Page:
1. https://feedhq.org/ for syncing between mobile and desktop or reading via web browser. $12/year or grab the source and host it yourself. Easily import/export OPML, so you're in charge of your subscriptions.
2. http://reederapp.com/ for reading on iOS and macOS
3. Inspired by Slow Feeds (recently renamed as Web Subscriber http://zoziapps.ch/web-subscriber-5-0/ ), I added a new "Slow" folder with all of the high-quality, low-frequency feeds. Made my daily reading far more pleasant.
Feel free to open a Github issue with any feature requests.
"RSS feed of replies to a comment" is a particularly good one. I'll definitely look into adding that.
Works really well.
I sometimes read my feeds on the phone too, there I just use one of the many apps compatible with TTRSS.
+ Single binary, no Cron jobs
+ Easy to run in a container - nothing is stored to a file - everything in the DB
+ Supports Let's Encrypt out of the box
+ Simple fast UI
+ Fever API support, good readers exist for iOS, less Android (working on that though)
- No web push notifications
- No PubSubHubbub support (though I couldn't make that work with FreshRSS either)
- No maintained Android clients (if in wrong please tell me!)
- Only supports PostgreSQL
+ Richer feature set
+ Push notifications
+ Android apps, though they aren't perfect
- More moving parts, needs Cron, PHP
- Harder to run in a container
- Web UI is worse on mobile
 - https://freshrss.org
 - https://miniflux.net
Edit: The app is quiting when I try to scroll through Ars Technica in List view.
Edit: Its fixed now. Increased to 128
Why it doesn't first hash the password so it's `1000000 + len(hash) * 2^16` is beyond me, and something a crypto expert will have to answer.
In practice this means that setting an arbitrarily high limit on password size would open you up to a DOS attack via (effectively) quadratic time password hashing.
188.8.131.52: "Verifiers SHALL require subscriber-chosen memorized secrets to be at least 8 characters in length. Verifiers SHOULD permit subscriber-chosen memorized secrets at least 64 characters in length." 
 https://pages.nist.gov/800-63-3/sp800-63b.html or https://doi.org/10.6028/NIST.SP.800-63b
I generally use 128-char passwords by default, and only use shorter ones when a service requires it.
Edit: Passwords are stored with bcrypt hash. That's right password limit shouldn't matter.
Yeah, you should be storing the password hashes in the DB, not the passwords. The hashes are going to be the same length regardless of the password's length.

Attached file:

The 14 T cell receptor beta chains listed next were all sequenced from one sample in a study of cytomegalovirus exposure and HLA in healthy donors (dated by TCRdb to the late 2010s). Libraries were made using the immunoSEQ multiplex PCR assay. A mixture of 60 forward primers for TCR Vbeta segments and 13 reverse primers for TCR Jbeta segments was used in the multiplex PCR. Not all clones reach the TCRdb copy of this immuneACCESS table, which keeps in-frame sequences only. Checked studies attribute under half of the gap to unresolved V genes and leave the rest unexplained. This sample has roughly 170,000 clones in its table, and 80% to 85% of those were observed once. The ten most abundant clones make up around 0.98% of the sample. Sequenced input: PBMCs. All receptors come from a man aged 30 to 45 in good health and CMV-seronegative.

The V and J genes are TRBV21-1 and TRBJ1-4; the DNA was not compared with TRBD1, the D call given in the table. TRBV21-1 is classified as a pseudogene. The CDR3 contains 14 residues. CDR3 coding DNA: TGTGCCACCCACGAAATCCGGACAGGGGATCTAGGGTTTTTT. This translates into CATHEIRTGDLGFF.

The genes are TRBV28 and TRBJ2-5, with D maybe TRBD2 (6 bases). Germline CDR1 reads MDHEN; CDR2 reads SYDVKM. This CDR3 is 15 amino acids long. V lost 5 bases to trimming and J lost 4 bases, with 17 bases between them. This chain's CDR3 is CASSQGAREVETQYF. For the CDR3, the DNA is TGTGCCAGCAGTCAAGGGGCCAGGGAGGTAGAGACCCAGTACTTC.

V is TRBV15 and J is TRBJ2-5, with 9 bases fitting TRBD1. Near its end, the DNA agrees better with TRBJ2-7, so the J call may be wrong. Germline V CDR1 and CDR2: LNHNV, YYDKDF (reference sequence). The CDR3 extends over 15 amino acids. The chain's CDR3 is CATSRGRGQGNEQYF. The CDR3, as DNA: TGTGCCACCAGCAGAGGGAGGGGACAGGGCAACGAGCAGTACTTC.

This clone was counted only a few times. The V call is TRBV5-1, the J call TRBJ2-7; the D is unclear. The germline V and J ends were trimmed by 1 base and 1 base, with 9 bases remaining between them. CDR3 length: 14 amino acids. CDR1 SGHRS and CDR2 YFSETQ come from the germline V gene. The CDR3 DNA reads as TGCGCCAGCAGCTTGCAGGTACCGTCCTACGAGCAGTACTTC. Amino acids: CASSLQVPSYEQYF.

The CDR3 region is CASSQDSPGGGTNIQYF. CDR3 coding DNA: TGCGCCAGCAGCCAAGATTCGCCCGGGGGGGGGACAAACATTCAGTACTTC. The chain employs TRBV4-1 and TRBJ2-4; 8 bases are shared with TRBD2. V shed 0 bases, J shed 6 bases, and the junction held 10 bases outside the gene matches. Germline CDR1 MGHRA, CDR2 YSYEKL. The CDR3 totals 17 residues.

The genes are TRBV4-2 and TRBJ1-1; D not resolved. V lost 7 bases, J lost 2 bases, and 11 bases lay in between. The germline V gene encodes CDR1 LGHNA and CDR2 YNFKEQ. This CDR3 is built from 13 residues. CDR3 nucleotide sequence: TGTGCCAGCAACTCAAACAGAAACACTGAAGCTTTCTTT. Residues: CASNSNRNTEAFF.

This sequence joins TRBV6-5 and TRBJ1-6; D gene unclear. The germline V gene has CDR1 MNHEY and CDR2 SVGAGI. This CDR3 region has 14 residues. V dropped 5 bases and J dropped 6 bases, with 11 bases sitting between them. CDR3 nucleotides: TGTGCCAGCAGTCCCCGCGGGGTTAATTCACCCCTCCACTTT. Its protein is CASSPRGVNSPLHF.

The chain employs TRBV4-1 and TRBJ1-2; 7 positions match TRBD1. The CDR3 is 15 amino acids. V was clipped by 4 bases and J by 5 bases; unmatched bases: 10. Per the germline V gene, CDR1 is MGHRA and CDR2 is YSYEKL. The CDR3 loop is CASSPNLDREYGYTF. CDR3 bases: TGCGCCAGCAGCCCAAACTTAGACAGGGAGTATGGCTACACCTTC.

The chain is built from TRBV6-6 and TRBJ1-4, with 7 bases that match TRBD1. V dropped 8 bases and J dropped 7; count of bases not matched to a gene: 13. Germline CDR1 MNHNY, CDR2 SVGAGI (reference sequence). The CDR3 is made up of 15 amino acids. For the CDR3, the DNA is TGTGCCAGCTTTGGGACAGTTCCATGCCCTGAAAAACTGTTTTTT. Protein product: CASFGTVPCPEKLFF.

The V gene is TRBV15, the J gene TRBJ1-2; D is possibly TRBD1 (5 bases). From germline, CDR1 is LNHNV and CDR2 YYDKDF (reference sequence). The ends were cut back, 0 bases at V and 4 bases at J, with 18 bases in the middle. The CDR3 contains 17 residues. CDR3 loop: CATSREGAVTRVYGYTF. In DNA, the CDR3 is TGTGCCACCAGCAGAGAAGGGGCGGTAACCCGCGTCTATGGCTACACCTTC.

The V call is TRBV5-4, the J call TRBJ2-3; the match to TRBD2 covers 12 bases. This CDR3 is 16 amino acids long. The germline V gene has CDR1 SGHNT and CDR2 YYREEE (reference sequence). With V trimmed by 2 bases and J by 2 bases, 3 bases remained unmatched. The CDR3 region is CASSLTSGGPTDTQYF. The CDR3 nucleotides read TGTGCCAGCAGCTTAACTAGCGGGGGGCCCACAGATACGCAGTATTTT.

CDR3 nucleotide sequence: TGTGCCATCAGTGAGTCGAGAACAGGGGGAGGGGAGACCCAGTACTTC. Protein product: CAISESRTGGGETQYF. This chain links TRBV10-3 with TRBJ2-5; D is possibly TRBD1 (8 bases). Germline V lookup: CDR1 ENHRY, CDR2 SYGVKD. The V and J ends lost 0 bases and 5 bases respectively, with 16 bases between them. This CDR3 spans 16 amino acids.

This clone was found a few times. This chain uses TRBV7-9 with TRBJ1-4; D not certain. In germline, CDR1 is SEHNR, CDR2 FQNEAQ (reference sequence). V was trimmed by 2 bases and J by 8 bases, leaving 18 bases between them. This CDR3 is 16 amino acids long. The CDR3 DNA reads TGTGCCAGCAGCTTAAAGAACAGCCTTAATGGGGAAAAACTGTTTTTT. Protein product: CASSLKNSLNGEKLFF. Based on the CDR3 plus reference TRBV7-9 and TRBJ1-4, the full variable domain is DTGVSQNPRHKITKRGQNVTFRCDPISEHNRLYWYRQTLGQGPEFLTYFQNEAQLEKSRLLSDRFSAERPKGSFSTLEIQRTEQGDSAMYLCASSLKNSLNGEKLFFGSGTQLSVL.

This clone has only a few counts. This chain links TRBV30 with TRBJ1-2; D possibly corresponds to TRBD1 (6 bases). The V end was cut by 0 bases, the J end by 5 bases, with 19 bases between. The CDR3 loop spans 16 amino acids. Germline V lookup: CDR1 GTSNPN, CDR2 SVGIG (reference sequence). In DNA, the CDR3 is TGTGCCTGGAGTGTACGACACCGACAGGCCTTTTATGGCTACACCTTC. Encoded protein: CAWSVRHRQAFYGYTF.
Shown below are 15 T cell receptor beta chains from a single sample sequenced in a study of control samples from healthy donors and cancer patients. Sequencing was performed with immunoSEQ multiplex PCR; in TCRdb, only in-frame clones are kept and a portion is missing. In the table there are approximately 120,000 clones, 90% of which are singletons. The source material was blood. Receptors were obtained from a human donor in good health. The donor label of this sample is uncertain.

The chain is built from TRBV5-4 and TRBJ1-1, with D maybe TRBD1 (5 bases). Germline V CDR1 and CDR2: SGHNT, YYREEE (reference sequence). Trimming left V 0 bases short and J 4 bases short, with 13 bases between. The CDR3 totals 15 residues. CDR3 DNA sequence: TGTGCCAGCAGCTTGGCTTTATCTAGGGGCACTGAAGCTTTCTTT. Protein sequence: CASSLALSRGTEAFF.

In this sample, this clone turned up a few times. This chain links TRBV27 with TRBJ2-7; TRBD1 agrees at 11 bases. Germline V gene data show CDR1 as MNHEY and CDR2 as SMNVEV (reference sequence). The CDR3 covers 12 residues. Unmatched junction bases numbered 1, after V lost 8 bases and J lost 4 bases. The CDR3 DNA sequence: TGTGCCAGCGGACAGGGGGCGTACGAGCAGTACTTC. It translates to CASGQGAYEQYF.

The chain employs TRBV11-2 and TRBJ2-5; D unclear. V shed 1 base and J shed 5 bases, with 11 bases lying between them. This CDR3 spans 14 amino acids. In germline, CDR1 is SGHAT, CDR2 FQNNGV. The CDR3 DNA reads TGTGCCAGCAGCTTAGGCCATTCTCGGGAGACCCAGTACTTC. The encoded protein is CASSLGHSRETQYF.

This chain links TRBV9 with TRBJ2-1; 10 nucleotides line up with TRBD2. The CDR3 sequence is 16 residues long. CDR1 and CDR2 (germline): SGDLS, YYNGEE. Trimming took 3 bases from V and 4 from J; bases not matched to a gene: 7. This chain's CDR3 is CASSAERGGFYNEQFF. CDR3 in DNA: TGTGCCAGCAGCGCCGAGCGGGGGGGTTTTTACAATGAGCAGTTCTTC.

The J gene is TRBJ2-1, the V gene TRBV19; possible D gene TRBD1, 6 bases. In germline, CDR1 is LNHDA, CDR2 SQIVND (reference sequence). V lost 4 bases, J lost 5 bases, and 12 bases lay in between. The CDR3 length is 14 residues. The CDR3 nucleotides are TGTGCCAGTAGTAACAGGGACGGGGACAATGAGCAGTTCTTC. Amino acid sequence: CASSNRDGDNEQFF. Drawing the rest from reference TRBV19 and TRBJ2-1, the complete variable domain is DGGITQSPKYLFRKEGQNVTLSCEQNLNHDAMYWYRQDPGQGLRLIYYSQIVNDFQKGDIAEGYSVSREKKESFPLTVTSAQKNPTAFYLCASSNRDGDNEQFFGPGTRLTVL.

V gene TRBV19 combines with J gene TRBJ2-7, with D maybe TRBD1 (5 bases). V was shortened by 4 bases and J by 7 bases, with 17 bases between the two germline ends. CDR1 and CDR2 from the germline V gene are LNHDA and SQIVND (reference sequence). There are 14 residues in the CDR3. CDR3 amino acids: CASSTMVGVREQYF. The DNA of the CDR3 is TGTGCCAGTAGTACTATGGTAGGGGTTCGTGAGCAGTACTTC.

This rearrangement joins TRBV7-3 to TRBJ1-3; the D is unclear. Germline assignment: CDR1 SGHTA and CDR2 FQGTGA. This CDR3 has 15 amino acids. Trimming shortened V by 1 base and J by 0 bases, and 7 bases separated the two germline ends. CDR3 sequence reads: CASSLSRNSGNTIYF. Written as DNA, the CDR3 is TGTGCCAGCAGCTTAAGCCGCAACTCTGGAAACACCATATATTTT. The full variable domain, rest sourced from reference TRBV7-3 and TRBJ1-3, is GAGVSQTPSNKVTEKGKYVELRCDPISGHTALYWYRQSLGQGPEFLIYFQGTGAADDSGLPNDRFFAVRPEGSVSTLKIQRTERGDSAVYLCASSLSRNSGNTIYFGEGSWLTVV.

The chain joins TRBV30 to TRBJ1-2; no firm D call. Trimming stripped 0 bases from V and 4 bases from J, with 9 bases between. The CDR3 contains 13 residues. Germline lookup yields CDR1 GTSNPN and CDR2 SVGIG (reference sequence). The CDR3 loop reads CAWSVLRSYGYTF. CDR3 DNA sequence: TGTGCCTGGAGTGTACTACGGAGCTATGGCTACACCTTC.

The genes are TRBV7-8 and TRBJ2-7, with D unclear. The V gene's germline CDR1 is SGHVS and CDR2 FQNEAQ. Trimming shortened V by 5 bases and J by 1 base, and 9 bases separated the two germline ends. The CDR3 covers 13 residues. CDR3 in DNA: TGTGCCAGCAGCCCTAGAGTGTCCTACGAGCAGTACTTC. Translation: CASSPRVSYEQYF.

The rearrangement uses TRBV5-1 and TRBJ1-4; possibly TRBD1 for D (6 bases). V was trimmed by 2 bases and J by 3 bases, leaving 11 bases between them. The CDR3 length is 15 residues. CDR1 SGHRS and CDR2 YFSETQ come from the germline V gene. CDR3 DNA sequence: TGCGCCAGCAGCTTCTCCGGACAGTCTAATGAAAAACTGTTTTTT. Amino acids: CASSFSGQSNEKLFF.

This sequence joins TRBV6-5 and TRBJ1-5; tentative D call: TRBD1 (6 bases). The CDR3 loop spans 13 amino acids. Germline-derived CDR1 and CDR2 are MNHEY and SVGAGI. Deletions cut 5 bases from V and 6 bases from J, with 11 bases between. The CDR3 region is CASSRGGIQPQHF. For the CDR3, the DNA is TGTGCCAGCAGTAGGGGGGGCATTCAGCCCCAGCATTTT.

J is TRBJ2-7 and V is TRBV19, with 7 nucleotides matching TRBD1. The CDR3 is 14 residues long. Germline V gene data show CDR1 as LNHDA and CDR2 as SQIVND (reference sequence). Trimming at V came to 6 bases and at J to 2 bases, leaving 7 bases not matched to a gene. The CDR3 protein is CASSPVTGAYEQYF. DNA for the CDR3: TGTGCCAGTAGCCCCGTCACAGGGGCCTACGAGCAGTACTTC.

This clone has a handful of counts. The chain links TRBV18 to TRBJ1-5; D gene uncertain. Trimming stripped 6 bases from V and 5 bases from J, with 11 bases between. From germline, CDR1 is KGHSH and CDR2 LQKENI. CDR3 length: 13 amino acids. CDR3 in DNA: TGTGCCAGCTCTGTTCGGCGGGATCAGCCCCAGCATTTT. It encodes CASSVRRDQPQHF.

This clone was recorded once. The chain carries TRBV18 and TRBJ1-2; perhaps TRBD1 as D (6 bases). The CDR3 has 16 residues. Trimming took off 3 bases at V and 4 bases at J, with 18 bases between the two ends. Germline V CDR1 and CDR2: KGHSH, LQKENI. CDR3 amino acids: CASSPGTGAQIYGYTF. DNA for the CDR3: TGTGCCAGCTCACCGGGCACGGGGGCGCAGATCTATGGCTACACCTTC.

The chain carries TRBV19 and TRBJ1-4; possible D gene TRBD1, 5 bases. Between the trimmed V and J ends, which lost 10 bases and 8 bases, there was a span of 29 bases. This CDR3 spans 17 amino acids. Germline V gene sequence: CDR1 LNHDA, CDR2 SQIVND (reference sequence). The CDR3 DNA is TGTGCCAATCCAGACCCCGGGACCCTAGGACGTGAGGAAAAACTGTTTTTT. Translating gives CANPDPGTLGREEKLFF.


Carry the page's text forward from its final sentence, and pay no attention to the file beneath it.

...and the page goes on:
If you wanted to get real fancy, hash the password once on the client side (reducing it to a known length), then again on the server. You should also be using a per-user salt to prevent a rainbow table from being generated if your DB is leaked.
Edit: I'm looking at your web page (I don't have any Apple products, so I can't see what your app has).
What? How is that 'the whole point' of an RSS reader?
Instead I use Newsbeuter, a great standalone RSS client. It runs completely on my own machine. I don't have to give out my email address to anyone else nor do I have to tell the owners of any service what I read or what my interests are. That's completely my own business.
 - https://www.newsbeuter.org/
> What? How is that 'the whole point' of an RSS reader?
To be able to subscribe to information sources without having to give away any personal data, start getting spammed, etc. Seems especially relevant in light of all the recent (if belated) privacy concerns surrounding social media.
Services you should handle yourself on your own computer (like RSS feed reading) can be done for you but when they're done for you they become "Service as a Software Substitute" or "SaaSS" (see https://www.gnu.org/philosophy/who-does-that-server-really-s... for more on that).
A SaaSS RSS feed reader grants others power over what you're allowed to read, when you're allowed to read it, and that choice also empowers others to track you in your reading. If you don't value your privacy you'll lose it and then you'll likely come to regret losing it after it's too late and you've given trackers enough information to predict your habits.
I've grown to like it a lot. In fact, just this morning I bookmarked on my iPhone too. I like the idea of a "app", but the web site works fine and I don't put many apps on my phone but I'll just keep using it as is in Safari.
It's especially nice since Apple mucked up their "News" app in their last upgrade and I've not used it near as much since.
This is a work in progress. Customization doesn’t work yet. I’d like to get feedback. If many people like this interface I’ll continue developing it.
Are you rendering the checkbox as checked only after a server trip returns?
I'm using FeeddlerRSS out of the limited options of good RSS readers in my country, but I'd like to try others.
And so you'll have invented the Facebook News Share function... do try not to steal any elections if you do ;)
I'll try it some other time. I'm just not ready to give up 10.3.3 on my 6S yet.
This was in the sports section